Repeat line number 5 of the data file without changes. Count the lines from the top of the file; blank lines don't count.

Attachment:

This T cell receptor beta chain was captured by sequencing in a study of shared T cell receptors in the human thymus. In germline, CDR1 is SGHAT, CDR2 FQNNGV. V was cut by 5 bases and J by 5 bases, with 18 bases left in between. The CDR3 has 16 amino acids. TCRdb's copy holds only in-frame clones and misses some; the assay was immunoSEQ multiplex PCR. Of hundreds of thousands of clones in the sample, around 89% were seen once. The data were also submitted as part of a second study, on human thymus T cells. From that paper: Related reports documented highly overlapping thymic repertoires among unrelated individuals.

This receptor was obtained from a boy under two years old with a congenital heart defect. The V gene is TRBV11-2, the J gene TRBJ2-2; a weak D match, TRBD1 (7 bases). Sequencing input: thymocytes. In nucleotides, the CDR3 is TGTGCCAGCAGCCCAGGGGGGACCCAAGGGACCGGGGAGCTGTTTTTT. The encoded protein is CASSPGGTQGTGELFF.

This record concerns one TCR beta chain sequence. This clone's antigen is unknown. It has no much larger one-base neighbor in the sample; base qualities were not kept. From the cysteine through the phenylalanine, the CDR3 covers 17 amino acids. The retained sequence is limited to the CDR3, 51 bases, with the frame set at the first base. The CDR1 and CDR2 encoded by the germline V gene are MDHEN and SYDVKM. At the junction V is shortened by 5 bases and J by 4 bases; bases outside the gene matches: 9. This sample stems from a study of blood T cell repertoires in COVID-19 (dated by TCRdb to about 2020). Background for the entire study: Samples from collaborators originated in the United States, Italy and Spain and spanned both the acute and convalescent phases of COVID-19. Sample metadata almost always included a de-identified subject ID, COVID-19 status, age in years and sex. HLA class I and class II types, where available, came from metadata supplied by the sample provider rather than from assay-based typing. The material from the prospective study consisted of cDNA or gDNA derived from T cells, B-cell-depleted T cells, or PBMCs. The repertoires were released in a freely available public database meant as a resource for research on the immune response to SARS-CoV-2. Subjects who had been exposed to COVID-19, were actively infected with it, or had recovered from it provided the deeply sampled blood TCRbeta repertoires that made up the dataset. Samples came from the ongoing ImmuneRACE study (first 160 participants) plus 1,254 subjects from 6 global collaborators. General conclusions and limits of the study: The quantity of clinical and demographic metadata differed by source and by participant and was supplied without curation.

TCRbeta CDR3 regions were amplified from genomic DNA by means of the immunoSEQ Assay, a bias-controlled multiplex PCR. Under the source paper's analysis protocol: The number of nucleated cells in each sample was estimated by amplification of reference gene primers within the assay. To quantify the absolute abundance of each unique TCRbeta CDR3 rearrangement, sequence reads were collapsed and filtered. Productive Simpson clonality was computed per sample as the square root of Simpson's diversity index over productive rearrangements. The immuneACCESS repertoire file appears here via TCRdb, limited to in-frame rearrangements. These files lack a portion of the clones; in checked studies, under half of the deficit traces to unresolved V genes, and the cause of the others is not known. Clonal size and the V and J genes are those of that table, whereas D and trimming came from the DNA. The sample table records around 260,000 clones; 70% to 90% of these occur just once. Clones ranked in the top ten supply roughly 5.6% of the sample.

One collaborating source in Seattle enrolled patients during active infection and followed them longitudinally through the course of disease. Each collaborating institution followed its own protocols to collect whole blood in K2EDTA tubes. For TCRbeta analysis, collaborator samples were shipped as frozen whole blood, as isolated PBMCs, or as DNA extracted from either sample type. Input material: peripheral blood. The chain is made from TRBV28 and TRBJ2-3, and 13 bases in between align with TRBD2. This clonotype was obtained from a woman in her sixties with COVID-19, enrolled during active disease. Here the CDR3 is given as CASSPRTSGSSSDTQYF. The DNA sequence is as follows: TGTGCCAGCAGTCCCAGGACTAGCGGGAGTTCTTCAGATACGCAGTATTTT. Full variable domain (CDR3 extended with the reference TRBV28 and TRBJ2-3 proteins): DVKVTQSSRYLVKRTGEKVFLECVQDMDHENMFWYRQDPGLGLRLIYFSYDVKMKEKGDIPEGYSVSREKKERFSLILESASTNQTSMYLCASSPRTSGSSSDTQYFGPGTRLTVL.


One collaborating source in Seattle enrolled patients during active infection and followed them longitudinally through the course of disease. Each collaborating institution followed its own protocols to collect whole blood in K2EDTA tubes. For TCRbeta analysis, collaborator samples were shipped as frozen whole blood, as isolated PBMCs, or as DNA extracted from either sample type. Input material: peripheral blood. The chain is made from TRBV28 and TRBJ2-3, and 13 bases in between align with TRBD2. This clonotype was obtained from a woman in her sixties with COVID-19, enrolled during active disease. Here the CDR3 is given as CASSPRTSGSSSDTQYF. The DNA sequence is as follows: TGTGCCAGCAGTCCCAGGACTAGCGGGAGTTCTTCAGATACGCAGTATTTT. Full variable domain (CDR3 extended with the reference TRBV28 and TRBJ2-3 proteins): DVKVTQSSRYLVKRTGEKVFLECVQDMDHENMFWYRQDPGLGLRLIYFSYDVKMKEKGDIPEGYSVSREKKERFSLILESASTNQTSMYLCASSPRTSGSSSDTQYFGPGTRLTVL.